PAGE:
The median age at MS diagnosis was 39 years, and 70.6% of patients were female. Nearly two-thirds of patients (65.4%) had RRMS and did not develop progressive disease during follow-up. EDSS scores were recorded for 87.6% of patients, with 25.2% of them showing severe disability. Information on DMT use was available for 85.2% of patients.

Results showed that during a median follow-up of 9.6 years, 1,337 MS patients experienced a serious infection, including 1,331 infection-related hospital admissions and 93 infection-related deaths.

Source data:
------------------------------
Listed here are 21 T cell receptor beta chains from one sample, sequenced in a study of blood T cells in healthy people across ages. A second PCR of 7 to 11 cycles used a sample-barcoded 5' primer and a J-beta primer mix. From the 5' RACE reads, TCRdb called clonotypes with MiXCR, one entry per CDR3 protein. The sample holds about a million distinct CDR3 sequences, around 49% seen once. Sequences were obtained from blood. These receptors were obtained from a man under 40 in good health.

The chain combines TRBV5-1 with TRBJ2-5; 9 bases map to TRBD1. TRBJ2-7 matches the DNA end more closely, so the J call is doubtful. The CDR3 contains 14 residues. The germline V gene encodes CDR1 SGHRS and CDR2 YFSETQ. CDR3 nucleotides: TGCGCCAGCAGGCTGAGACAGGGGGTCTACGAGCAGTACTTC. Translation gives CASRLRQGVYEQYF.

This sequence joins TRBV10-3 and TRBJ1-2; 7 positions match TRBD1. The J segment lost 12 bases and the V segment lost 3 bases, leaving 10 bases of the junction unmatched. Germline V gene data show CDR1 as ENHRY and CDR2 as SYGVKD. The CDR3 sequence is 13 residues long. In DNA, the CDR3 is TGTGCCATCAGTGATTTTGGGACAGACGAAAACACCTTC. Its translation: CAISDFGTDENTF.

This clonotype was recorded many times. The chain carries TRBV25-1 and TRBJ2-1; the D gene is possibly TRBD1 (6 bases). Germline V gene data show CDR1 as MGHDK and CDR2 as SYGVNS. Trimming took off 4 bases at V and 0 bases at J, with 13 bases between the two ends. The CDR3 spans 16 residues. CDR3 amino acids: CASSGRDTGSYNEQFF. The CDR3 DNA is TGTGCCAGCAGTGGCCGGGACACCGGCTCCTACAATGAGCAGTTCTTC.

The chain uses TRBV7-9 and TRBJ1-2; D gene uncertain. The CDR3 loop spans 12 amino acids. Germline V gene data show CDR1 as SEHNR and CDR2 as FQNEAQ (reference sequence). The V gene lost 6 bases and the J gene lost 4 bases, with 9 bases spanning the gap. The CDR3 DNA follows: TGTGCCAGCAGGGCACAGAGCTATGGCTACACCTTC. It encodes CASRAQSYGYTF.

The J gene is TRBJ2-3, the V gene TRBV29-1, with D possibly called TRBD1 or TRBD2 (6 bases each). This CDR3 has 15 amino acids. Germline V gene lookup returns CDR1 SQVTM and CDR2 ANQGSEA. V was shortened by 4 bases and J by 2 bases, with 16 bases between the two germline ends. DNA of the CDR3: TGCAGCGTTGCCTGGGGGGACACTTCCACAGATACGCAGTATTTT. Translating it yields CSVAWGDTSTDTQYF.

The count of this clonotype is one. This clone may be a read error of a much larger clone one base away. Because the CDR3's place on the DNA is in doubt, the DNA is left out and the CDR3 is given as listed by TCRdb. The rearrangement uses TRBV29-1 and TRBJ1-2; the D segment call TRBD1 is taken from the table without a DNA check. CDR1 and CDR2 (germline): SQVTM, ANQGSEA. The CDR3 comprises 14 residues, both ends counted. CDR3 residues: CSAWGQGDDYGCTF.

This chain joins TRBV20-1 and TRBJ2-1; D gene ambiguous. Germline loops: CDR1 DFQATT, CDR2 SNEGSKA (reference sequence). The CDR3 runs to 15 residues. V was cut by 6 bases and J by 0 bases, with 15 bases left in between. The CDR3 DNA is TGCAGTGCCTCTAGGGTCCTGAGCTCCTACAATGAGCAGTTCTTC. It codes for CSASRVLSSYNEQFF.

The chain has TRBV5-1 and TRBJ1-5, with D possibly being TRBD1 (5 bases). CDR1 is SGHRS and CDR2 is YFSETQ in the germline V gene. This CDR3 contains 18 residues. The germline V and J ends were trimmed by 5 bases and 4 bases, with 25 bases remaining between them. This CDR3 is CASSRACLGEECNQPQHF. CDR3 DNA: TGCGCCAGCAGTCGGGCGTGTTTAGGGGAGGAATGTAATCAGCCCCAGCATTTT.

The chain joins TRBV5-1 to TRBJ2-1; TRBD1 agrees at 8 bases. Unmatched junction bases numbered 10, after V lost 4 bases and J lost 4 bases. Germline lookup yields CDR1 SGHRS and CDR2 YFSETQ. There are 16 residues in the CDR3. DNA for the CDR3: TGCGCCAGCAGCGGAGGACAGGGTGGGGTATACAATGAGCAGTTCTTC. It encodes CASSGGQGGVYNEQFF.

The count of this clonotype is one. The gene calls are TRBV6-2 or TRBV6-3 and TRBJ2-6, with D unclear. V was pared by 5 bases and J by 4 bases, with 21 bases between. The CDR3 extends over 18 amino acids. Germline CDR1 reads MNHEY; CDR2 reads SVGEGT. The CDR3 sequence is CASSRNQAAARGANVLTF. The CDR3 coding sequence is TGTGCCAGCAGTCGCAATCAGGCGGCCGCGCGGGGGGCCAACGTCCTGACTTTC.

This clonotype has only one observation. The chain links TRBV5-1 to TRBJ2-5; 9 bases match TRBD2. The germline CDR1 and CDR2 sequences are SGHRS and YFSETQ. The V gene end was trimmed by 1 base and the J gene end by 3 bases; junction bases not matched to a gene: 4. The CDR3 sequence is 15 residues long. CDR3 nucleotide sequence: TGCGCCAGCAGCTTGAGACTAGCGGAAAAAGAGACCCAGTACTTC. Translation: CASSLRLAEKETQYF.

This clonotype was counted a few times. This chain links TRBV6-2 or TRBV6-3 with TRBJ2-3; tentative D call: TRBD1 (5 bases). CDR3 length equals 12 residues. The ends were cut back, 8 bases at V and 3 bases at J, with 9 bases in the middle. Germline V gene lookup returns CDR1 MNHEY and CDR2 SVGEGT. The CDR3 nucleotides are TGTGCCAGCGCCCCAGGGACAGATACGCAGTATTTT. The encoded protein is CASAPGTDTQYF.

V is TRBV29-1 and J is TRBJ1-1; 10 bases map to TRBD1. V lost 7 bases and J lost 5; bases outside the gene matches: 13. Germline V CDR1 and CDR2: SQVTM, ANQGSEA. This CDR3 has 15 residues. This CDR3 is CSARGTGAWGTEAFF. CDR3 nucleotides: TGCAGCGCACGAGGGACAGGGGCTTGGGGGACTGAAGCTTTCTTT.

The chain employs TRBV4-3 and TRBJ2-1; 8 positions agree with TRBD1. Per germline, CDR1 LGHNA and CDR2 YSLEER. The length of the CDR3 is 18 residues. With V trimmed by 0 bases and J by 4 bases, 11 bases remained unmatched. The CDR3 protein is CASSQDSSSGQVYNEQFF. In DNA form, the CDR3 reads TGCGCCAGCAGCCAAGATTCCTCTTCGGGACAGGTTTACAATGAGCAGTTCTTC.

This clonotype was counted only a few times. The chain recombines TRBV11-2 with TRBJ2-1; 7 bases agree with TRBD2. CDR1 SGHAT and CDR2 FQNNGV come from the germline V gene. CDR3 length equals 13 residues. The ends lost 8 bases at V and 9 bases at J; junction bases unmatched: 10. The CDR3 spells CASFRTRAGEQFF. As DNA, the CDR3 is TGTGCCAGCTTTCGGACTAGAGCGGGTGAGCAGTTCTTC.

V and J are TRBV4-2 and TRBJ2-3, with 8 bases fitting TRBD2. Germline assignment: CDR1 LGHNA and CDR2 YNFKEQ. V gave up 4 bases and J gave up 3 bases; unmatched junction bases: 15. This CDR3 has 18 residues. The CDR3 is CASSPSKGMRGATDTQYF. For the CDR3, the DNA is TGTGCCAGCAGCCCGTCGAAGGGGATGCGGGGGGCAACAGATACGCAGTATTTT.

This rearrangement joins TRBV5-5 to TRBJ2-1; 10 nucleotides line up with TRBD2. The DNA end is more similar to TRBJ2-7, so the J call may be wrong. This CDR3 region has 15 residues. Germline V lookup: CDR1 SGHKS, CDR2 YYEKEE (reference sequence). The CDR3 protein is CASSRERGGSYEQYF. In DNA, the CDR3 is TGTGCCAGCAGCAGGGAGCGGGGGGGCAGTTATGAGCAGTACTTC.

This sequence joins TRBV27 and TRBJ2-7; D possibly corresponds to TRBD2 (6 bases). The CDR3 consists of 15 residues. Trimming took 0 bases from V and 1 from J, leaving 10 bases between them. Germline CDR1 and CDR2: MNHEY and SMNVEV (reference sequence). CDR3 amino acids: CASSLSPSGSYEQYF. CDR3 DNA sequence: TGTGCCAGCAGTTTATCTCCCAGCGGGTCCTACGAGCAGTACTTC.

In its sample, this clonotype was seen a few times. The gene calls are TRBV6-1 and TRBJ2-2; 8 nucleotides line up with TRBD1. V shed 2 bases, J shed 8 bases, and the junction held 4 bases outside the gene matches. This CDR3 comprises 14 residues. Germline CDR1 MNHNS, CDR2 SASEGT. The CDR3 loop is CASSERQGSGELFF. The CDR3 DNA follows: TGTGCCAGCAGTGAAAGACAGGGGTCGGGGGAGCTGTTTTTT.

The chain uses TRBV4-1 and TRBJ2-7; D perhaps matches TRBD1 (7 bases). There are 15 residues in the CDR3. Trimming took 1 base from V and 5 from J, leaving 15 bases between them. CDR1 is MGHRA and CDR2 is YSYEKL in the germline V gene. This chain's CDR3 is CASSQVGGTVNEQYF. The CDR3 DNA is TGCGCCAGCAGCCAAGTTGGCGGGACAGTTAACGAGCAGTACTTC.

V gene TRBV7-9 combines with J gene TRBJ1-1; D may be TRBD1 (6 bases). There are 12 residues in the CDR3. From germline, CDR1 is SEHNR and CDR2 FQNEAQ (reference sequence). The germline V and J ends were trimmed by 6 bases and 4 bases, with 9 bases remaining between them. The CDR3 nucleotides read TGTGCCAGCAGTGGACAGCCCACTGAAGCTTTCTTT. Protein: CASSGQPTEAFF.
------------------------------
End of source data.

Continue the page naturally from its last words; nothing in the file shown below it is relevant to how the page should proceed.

Compared with individually matched people without MS, patients with progressive MS had a nearly fourfold higher risk of serious infections, while the risk of those with RRMS was increased by nearly two times.

Severe disability also was associated with a higher risk of serious infections, as patients with an EDSS score of six or above had a 4.3 times higher risk relative to matched non-affected people, and those with milder disability showed a 1.3 times greater risk.

These significant associations between progressive MS/severe disability and increased risk of serious infections were observed regardless of whether patients were treated with immunosuppressive DMTs, emphasizing the independent impact of these disease-specific features in this risk.

Interestingly, among RRMS patients, use of these DMTs was associated with a higher risk of serious infections than no use (2.2 vs. 1.5 increased risk).